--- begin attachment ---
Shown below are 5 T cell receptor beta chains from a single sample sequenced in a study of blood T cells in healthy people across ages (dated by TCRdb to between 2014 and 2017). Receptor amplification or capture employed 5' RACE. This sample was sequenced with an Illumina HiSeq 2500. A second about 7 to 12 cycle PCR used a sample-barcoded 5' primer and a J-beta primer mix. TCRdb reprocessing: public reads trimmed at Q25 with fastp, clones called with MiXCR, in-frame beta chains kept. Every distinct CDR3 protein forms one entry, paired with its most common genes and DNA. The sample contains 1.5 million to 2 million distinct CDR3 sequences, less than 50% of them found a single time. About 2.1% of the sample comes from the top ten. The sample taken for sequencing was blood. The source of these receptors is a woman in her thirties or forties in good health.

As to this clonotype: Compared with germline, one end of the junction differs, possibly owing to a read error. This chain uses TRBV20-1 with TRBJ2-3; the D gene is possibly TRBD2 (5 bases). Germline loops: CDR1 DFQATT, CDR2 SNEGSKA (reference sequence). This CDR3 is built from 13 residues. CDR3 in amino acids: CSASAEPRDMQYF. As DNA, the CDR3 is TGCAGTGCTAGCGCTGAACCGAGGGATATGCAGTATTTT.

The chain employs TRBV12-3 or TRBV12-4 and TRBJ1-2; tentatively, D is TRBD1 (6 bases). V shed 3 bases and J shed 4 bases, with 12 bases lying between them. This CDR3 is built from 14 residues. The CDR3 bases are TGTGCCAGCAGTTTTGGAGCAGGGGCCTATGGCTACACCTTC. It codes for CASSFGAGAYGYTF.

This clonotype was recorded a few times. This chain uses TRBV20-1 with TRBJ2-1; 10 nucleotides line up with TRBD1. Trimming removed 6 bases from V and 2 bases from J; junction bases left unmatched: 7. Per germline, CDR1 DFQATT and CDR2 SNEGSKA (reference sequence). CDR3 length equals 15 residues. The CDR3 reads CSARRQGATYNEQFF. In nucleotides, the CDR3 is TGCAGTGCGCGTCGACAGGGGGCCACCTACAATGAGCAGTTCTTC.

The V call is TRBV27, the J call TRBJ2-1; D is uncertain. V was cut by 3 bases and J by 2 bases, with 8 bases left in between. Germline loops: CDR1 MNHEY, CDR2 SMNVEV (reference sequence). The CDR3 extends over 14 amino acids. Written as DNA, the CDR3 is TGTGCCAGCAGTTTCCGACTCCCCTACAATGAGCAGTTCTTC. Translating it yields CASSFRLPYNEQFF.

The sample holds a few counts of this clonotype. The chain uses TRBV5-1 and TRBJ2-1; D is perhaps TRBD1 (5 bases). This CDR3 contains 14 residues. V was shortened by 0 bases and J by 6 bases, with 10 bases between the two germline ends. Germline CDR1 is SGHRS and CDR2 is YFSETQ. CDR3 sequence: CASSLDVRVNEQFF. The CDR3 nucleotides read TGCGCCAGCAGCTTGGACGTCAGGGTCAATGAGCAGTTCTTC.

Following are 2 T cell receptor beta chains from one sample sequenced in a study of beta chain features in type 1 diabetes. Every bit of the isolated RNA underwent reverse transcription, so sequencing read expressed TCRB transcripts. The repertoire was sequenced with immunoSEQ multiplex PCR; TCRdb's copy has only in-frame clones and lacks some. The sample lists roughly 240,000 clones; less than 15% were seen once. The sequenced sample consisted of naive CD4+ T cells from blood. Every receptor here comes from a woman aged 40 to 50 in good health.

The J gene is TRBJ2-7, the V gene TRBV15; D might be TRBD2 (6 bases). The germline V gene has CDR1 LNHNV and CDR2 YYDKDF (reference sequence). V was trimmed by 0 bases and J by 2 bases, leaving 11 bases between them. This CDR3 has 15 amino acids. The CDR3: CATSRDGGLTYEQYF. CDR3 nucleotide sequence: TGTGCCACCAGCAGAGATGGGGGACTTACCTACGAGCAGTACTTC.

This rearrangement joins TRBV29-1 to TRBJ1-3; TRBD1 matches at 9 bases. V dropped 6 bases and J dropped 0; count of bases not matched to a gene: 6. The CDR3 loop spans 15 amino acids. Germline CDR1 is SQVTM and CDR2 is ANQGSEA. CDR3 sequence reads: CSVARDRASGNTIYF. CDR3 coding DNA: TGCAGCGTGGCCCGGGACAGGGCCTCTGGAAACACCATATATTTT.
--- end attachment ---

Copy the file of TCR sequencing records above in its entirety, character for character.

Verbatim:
Shown below are 5 T cell receptor beta chains from a single sample sequenced in a study of blood T cells in healthy people across ages (dated by TCRdb to between 2014 and 2017). Receptor amplification or capture employed 5' RACE. This sample was sequenced with an Illumina HiSeq 2500. A second about 7 to 12 cycle PCR used a sample-barcoded 5' primer and a J-beta primer mix. TCRdb reprocessing: public reads trimmed at Q25 with fastp, clones called with MiXCR, in-frame beta chains kept. Every distinct CDR3 protein forms one entry, paired with its most common genes and DNA. The sample contains 1.5 million to 2 million distinct CDR3 sequences, less than 50% of them found a single time. About 2.1% of the sample comes from the top ten. The sample taken for sequencing was blood. The source of these receptors is a woman in her thirties or forties in good health.

As to this clonotype: Compared with germline, one end of the junction differs, possibly owing to a read error. This chain uses TRBV20-1 with TRBJ2-3; the D gene is possibly TRBD2 (5 bases). Germline loops: CDR1 DFQATT, CDR2 SNEGSKA (reference sequence). This CDR3 is built from 13 residues. CDR3 in amino acids: CSASAEPRDMQYF. As DNA, the CDR3 is TGCAGTGCTAGCGCTGAACCGAGGGATATGCAGTATTTT.

The chain employs TRBV12-3 or TRBV12-4 and TRBJ1-2; tentatively, D is TRBD1 (6 bases). V shed 3 bases and J shed 4 bases, with 12 bases lying between them. This CDR3 is built from 14 residues. The CDR3 bases are TGTGCCAGCAGTTTTGGAGCAGGGGCCTATGGCTACACCTTC. It codes for CASSFGAGAYGYTF.

This clonotype was recorded a few times. This chain uses TRBV20-1 with TRBJ2-1; 10 nucleotides line up with TRBD1. Trimming removed 6 bases from V and 2 bases from J; junction bases left unmatched: 7. Per germline, CDR1 DFQATT and CDR2 SNEGSKA (reference sequence). CDR3 length equals 15 residues. The CDR3 reads CSARRQGATYNEQFF. In nucleotides, the CDR3 is TGCAGTGCGCGTCGACAGGGGGCCACCTACAATGAGCAGTTCTTC.

The V call is TRBV27, the J call TRBJ2-1; D is uncertain. V was cut by 3 bases and J by 2 bases, with 8 bases left in between. Germline loops: CDR1 MNHEY, CDR2 SMNVEV (reference sequence). The CDR3 extends over 14 amino acids. Written as DNA, the CDR3 is TGTGCCAGCAGTTTCCGACTCCCCTACAATGAGCAGTTCTTC. Translating it yields CASSFRLPYNEQFF.

The sample holds a few counts of this clonotype. The chain uses TRBV5-1 and TRBJ2-1; D is perhaps TRBD1 (5 bases). This CDR3 contains 14 residues. V was shortened by 0 bases and J by 6 bases, with 10 bases between the two germline ends. Germline CDR1 is SGHRS and CDR2 is YFSETQ. CDR3 sequence: CASSLDVRVNEQFF. The CDR3 nucleotides read TGCGCCAGCAGCTTGGACGTCAGGGTCAATGAGCAGTTCTTC.

Following are 2 T cell receptor beta chains from one sample sequenced in a study of beta chain features in type 1 diabetes. Every bit of the isolated RNA underwent reverse transcription, so sequencing read expressed TCRB transcripts. The repertoire was sequenced with immunoSEQ multiplex PCR; TCRdb's copy has only in-frame clones and lacks some. The sample lists roughly 240,000 clones; less than 15% were seen once. The sequenced sample consisted of naive CD4+ T cells from blood. Every receptor here comes from a woman aged 40 to 50 in good health.

The J gene is TRBJ2-7, the V gene TRBV15; D might be TRBD2 (6 bases). The germline V gene has CDR1 LNHNV and CDR2 YYDKDF (reference sequence). V was trimmed by 0 bases and J by 2 bases, leaving 11 bases between them. This CDR3 has 15 amino acids. The CDR3: CATSRDGGLTYEQYF. CDR3 nucleotide sequence: TGTGCCACCAGCAGAGATGGGGGACTTACCTACGAGCAGTACTTC.

This rearrangement joins TRBV29-1 to TRBJ1-3; TRBD1 matches at 9 bases. V dropped 6 bases and J dropped 0; count of bases not matched to a gene: 6. The CDR3 loop spans 15 amino acids. Germline CDR1 is SQVTM and CDR2 is ANQGSEA. CDR3 sequence reads: CSVARDRASGNTIYF. CDR3 coding DNA: TGCAGCGTGGCCCGGGACAGGGCCTCTGGAAACACCATATATTTT.